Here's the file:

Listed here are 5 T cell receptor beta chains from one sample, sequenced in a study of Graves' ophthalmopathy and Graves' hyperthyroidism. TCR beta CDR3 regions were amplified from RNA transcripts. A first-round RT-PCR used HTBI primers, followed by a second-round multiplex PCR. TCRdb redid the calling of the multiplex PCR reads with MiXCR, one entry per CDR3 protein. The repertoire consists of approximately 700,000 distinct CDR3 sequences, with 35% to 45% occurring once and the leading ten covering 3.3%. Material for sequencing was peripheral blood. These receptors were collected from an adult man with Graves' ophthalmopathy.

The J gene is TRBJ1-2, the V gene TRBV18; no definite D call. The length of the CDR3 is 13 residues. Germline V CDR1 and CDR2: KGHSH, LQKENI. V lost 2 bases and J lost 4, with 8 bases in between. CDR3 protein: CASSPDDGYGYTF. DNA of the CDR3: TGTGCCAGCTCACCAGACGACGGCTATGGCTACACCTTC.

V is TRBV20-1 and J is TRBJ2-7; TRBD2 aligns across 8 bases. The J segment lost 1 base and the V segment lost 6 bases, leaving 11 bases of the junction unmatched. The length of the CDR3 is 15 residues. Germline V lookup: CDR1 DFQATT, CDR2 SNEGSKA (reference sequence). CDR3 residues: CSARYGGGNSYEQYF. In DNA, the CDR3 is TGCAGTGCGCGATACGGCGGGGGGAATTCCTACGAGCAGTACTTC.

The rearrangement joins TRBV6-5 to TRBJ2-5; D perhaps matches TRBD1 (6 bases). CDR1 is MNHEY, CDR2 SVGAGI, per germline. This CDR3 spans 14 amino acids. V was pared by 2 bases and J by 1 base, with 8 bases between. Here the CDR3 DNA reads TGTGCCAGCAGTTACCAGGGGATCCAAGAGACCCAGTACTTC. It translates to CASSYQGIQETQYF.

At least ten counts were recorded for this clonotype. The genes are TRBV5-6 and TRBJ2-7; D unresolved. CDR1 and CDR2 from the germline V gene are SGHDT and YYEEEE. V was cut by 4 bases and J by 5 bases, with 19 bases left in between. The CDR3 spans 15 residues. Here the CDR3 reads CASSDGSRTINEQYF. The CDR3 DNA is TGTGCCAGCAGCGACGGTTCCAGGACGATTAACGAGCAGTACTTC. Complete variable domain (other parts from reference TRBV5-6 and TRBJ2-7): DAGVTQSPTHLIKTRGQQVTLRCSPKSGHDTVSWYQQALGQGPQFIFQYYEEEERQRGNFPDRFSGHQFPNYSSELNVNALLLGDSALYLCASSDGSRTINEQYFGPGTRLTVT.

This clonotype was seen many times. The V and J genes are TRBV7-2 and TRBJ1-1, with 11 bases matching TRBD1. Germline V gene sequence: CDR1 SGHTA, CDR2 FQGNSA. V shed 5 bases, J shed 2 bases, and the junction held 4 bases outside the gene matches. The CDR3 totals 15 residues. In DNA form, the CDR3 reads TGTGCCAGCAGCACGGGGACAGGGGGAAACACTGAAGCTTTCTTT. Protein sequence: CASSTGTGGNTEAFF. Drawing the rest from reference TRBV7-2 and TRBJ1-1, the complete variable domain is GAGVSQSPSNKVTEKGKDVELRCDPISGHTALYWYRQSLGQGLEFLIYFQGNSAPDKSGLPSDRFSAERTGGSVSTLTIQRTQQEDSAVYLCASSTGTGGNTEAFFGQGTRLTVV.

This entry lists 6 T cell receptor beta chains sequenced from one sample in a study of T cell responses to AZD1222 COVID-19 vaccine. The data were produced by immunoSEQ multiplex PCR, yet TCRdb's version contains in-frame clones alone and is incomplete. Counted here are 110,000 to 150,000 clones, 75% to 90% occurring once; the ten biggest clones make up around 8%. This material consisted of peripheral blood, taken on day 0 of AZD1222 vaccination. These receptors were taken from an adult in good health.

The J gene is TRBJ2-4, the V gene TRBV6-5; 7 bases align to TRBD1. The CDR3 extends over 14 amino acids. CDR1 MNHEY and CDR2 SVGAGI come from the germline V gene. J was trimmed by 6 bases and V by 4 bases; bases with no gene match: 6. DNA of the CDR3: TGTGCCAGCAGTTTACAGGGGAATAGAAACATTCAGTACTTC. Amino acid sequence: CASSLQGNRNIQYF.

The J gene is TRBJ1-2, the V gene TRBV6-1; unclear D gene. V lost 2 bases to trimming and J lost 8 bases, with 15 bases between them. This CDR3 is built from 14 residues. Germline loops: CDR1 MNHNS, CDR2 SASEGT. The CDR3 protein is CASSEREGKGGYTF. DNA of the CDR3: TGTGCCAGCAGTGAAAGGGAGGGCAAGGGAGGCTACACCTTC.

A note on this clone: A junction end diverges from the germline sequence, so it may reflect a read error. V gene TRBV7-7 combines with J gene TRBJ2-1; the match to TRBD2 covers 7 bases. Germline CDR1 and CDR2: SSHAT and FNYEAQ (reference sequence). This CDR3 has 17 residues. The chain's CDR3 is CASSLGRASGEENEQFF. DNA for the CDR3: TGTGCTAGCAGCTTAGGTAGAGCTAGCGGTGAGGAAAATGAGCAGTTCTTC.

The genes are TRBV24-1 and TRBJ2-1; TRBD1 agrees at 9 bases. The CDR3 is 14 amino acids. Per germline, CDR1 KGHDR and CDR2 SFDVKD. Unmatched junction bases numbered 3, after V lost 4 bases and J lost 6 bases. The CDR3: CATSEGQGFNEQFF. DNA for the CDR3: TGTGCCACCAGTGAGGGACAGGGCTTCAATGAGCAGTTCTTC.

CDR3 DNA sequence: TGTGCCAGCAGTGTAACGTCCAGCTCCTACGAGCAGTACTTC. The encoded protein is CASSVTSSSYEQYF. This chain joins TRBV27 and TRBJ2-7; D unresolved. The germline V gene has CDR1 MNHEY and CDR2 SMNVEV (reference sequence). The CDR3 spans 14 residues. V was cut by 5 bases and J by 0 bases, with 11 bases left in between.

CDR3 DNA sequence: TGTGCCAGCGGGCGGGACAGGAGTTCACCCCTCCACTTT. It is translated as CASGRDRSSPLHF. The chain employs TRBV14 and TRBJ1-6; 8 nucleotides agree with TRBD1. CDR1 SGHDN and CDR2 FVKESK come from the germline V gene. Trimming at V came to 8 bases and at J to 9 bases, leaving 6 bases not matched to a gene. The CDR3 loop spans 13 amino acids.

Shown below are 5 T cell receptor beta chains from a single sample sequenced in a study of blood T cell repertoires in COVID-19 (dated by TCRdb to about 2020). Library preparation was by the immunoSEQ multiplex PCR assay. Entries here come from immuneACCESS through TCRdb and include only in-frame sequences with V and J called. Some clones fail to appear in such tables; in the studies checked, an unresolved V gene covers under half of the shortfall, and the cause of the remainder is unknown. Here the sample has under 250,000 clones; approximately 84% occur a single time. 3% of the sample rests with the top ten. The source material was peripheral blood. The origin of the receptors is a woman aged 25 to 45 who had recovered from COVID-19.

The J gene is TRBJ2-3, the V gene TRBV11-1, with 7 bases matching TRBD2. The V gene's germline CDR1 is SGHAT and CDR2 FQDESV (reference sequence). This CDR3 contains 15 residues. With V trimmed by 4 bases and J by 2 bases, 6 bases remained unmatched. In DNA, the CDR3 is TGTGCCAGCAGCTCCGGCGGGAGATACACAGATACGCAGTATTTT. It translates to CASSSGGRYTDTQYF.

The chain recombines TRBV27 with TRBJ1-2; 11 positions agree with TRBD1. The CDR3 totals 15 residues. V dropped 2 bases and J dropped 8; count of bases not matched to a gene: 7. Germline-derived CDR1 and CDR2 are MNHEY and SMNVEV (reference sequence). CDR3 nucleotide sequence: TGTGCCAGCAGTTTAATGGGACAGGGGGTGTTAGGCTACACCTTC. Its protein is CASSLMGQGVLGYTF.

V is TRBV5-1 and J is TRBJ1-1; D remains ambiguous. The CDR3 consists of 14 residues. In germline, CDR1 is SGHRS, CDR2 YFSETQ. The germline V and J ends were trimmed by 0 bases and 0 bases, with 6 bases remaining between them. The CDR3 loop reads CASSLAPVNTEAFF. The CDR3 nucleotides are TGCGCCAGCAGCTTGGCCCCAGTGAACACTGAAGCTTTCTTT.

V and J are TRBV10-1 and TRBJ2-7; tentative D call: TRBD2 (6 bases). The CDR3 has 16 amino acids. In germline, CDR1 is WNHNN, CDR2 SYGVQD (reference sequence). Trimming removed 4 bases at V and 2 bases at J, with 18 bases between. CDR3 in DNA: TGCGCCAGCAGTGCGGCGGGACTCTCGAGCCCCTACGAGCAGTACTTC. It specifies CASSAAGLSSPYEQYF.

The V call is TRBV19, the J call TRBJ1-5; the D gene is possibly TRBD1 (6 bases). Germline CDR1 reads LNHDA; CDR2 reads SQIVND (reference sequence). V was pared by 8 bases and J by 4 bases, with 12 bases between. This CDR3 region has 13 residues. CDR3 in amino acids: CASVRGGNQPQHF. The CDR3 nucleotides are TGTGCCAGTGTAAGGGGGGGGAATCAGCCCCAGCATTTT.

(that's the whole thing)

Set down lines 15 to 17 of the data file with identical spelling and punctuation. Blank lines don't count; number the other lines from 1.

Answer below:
The J gene is TRBJ2-3, the V gene TRBV11-1, with 7 bases matching TRBD2. The V gene's germline CDR1 is SGHAT and CDR2 FQDESV (reference sequence). This CDR3 contains 15 residues. With V trimmed by 4 bases and J by 2 bases, 6 bases remained unmatched. In DNA, the CDR3 is TGTGCCAGCAGCTCCGGCGGGAGATACACAGATACGCAGTATTTT. It translates to CASSSGGRYTDTQYF.

The chain recombines TRBV27 with TRBJ1-2; 11 positions agree with TRBD1. The CDR3 totals 15 residues. V dropped 2 bases and J dropped 8; count of bases not matched to a gene: 7. Germline-derived CDR1 and CDR2 are MNHEY and SMNVEV (reference sequence). CDR3 nucleotide sequence: TGTGCCAGCAGTTTAATGGGACAGGGGGTGTTAGGCTACACCTTC. Its protein is CASSLMGQGVLGYTF.

V is TRBV5-1 and J is TRBJ1-1; D remains ambiguous. The CDR3 consists of 14 residues. In germline, CDR1 is SGHRS, CDR2 YFSETQ. The germline V and J ends were trimmed by 0 bases and 0 bases, with 6 bases remaining between them. The CDR3 loop reads CASSLAPVNTEAFF. The CDR3 nucleotides are TGCGCCAGCAGCTTGGCCCCAGTGAACACTGAAGCTTTCTTT.